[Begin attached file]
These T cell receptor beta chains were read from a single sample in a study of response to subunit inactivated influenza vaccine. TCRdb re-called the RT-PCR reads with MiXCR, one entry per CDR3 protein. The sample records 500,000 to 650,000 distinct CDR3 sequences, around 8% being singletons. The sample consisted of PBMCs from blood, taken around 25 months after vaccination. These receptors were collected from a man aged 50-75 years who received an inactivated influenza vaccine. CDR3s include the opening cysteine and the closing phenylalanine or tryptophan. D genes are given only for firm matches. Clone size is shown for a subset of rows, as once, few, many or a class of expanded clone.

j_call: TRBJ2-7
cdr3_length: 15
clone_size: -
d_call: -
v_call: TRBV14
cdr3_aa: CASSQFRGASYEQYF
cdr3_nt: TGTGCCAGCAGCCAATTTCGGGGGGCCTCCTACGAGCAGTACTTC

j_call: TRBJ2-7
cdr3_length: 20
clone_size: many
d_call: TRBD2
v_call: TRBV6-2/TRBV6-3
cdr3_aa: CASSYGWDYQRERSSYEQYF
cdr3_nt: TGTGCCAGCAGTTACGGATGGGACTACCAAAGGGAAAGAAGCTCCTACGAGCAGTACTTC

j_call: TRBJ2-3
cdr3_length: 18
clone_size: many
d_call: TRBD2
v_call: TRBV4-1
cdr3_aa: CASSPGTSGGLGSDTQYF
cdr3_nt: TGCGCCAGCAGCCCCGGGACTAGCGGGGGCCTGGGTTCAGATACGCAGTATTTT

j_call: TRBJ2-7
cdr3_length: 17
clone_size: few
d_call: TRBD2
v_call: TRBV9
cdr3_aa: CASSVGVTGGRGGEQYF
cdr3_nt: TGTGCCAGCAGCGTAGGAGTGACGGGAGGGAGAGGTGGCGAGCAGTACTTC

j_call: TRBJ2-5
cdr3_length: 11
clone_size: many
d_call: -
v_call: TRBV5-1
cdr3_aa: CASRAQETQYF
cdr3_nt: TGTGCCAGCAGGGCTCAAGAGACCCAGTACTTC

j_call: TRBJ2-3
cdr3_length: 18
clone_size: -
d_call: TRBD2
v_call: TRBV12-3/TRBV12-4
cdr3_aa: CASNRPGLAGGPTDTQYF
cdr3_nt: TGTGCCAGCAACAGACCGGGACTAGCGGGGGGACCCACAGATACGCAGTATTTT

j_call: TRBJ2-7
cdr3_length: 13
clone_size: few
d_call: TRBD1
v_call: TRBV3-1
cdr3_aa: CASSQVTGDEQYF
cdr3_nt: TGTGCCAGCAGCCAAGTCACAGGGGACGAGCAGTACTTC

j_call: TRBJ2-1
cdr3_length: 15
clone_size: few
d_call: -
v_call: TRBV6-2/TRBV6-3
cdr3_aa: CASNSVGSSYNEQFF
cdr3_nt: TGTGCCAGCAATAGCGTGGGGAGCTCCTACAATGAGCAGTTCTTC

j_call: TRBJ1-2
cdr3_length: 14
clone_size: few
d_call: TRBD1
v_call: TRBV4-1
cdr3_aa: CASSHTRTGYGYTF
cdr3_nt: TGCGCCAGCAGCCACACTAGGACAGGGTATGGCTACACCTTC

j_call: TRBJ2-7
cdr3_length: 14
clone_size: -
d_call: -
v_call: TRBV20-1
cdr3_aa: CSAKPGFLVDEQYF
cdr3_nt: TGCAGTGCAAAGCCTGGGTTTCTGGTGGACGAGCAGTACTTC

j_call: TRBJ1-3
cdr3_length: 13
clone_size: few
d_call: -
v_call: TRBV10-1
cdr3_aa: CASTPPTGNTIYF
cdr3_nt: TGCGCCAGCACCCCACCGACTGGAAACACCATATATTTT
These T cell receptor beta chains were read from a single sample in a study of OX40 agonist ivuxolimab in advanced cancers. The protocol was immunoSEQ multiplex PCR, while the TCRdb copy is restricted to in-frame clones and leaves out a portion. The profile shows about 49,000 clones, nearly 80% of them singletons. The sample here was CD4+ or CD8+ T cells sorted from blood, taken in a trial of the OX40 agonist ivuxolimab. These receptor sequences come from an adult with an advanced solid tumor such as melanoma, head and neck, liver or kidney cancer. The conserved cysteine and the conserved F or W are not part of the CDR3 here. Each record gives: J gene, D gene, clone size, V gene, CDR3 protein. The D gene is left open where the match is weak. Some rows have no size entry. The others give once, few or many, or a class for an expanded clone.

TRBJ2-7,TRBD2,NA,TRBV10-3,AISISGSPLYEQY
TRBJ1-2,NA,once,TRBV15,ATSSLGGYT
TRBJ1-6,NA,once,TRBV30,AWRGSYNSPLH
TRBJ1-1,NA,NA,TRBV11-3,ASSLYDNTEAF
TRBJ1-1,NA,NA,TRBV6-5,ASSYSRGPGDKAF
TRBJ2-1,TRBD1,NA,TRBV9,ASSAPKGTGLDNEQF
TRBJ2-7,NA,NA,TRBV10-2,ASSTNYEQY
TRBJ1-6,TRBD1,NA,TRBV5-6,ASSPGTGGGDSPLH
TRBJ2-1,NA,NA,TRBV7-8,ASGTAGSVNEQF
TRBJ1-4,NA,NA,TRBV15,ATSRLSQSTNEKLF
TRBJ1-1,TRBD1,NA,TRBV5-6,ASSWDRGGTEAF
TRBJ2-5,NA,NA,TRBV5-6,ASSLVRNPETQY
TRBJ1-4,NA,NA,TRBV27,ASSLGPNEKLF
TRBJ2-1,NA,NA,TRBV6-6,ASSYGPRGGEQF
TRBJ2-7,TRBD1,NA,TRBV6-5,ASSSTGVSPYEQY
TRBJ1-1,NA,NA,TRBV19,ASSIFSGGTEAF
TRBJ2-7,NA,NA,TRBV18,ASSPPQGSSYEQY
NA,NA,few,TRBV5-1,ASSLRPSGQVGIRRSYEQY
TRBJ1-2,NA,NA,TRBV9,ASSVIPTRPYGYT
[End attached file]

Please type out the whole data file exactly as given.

These T cell receptor beta chains were read from a single sample in a study of response to subunit inactivated influenza vaccine. TCRdb re-called the RT-PCR reads with MiXCR, one entry per CDR3 protein. The sample records 500,000 to 650,000 distinct CDR3 sequences, around 8% being singletons. The sample consisted of PBMCs from blood, taken around 25 months after vaccination. These receptors were collected from a man aged 50-75 years who received an inactivated influenza vaccine. CDR3s include the opening cysteine and the closing phenylalanine or tryptophan. D genes are given only for firm matches. Clone size is shown for a subset of rows, as once, few, many or a class of expanded clone.

j_call: TRBJ2-7
cdr3_length: 15
clone_size: -
d_call: -
v_call: TRBV14
cdr3_aa: CASSQFRGASYEQYF
cdr3_nt: TGTGCCAGCAGCCAATTTCGGGGGGCCTCCTACGAGCAGTACTTC

j_call: TRBJ2-7
cdr3_length: 20
clone_size: many
d_call: TRBD2
v_call: TRBV6-2/TRBV6-3
cdr3_aa: CASSYGWDYQRERSSYEQYF
cdr3_nt: TGTGCCAGCAGTTACGGATGGGACTACCAAAGGGAAAGAAGCTCCTACGAGCAGTACTTC

j_call: TRBJ2-3
cdr3_length: 18
clone_size: many
d_call: TRBD2
v_call: TRBV4-1
cdr3_aa: CASSPGTSGGLGSDTQYF
cdr3_nt: TGCGCCAGCAGCCCCGGGACTAGCGGGGGCCTGGGTTCAGATACGCAGTATTTT

j_call: TRBJ2-7
cdr3_length: 17
clone_size: few
d_call: TRBD2
v_call: TRBV9
cdr3_aa: CASSVGVTGGRGGEQYF
cdr3_nt: TGTGCCAGCAGCGTAGGAGTGACGGGAGGGAGAGGTGGCGAGCAGTACTTC

j_call: TRBJ2-5
cdr3_length: 11
clone_size: many
d_call: -
v_call: TRBV5-1
cdr3_aa: CASRAQETQYF
cdr3_nt: TGTGCCAGCAGGGCTCAAGAGACCCAGTACTTC

j_call: TRBJ2-3
cdr3_length: 18
clone_size: -
d_call: TRBD2
v_call: TRBV12-3/TRBV12-4
cdr3_aa: CASNRPGLAGGPTDTQYF
cdr3_nt: TGTGCCAGCAACAGACCGGGACTAGCGGGGGGACCCACAGATACGCAGTATTTT

j_call: TRBJ2-7
cdr3_length: 13
clone_size: few
d_call: TRBD1
v_call: TRBV3-1
cdr3_aa: CASSQVTGDEQYF
cdr3_nt: TGTGCCAGCAGCCAAGTCACAGGGGACGAGCAGTACTTC

j_call: TRBJ2-1
cdr3_length: 15
clone_size: few
d_call: -
v_call: TRBV6-2/TRBV6-3
cdr3_aa: CASNSVGSSYNEQFF
cdr3_nt: TGTGCCAGCAATAGCGTGGGGAGCTCCTACAATGAGCAGTTCTTC

j_call: TRBJ1-2
cdr3_length: 14
clone_size: few
d_call: TRBD1
v_call: TRBV4-1
cdr3_aa: CASSHTRTGYGYTF
cdr3_nt: TGCGCCAGCAGCCACACTAGGACAGGGTATGGCTACACCTTC

j_call: TRBJ2-7
cdr3_length: 14
clone_size: -
d_call: -
v_call: TRBV20-1
cdr3_aa: CSAKPGFLVDEQYF
cdr3_nt: TGCAGTGCAAAGCCTGGGTTTCTGGTGGACGAGCAGTACTTC

j_call: TRBJ1-3
cdr3_length: 13
clone_size: few
d_call: -
v_call: TRBV10-1
cdr3_aa: CASTPPTGNTIYF
cdr3_nt: TGCGCCAGCACCCCACCGACTGGAAACACCATATATTTT
These T cell receptor beta chains were read from a single sample in a study of OX40 agonist ivuxolimab in advanced cancers. The protocol was immunoSEQ multiplex PCR, while the TCRdb copy is restricted to in-frame clones and leaves out a portion. The profile shows about 49,000 clones, nearly 80% of them singletons. The sample here was CD4+ or CD8+ T cells sorted from blood, taken in a trial of the OX40 agonist ivuxolimab. These receptor sequences come from an adult with an advanced solid tumor such as melanoma, head and neck, liver or kidney cancer. The conserved cysteine and the conserved F or W are not part of the CDR3 here. Each record gives: J gene, D gene, clone size, V gene, CDR3 protein. The D gene is left open where the match is weak. Some rows have no size entry. The others give once, few or many, or a class for an expanded clone.

TRBJ2-7,TRBD2,NA,TRBV10-3,AISISGSPLYEQY
TRBJ1-2,NA,once,TRBV15,ATSSLGGYT
TRBJ1-6,NA,once,TRBV30,AWRGSYNSPLH
TRBJ1-1,NA,NA,TRBV11-3,ASSLYDNTEAF
TRBJ1-1,NA,NA,TRBV6-5,ASSYSRGPGDKAF
TRBJ2-1,TRBD1,NA,TRBV9,ASSAPKGTGLDNEQF
TRBJ2-7,NA,NA,TRBV10-2,ASSTNYEQY
TRBJ1-6,TRBD1,NA,TRBV5-6,ASSPGTGGGDSPLH
TRBJ2-1,NA,NA,TRBV7-8,ASGTAGSVNEQF
TRBJ1-4,NA,NA,TRBV15,ATSRLSQSTNEKLF
TRBJ1-1,TRBD1,NA,TRBV5-6,ASSWDRGGTEAF
TRBJ2-5,NA,NA,TRBV5-6,ASSLVRNPETQY
TRBJ1-4,NA,NA,TRBV27,ASSLGPNEKLF
TRBJ2-1,NA,NA,TRBV6-6,ASSYGPRGGEQF
TRBJ2-7,TRBD1,NA,TRBV6-5,ASSSTGVSPYEQY
TRBJ1-1,NA,NA,TRBV19,ASSIFSGGTEAF
TRBJ2-7,NA,NA,TRBV18,ASSPPQGSSYEQY
NA,NA,few,TRBV5-1,ASSLRPSGQVGIRRSYEQY
TRBJ1-2,NA,NA,TRBV9,ASSVIPTRPYGYT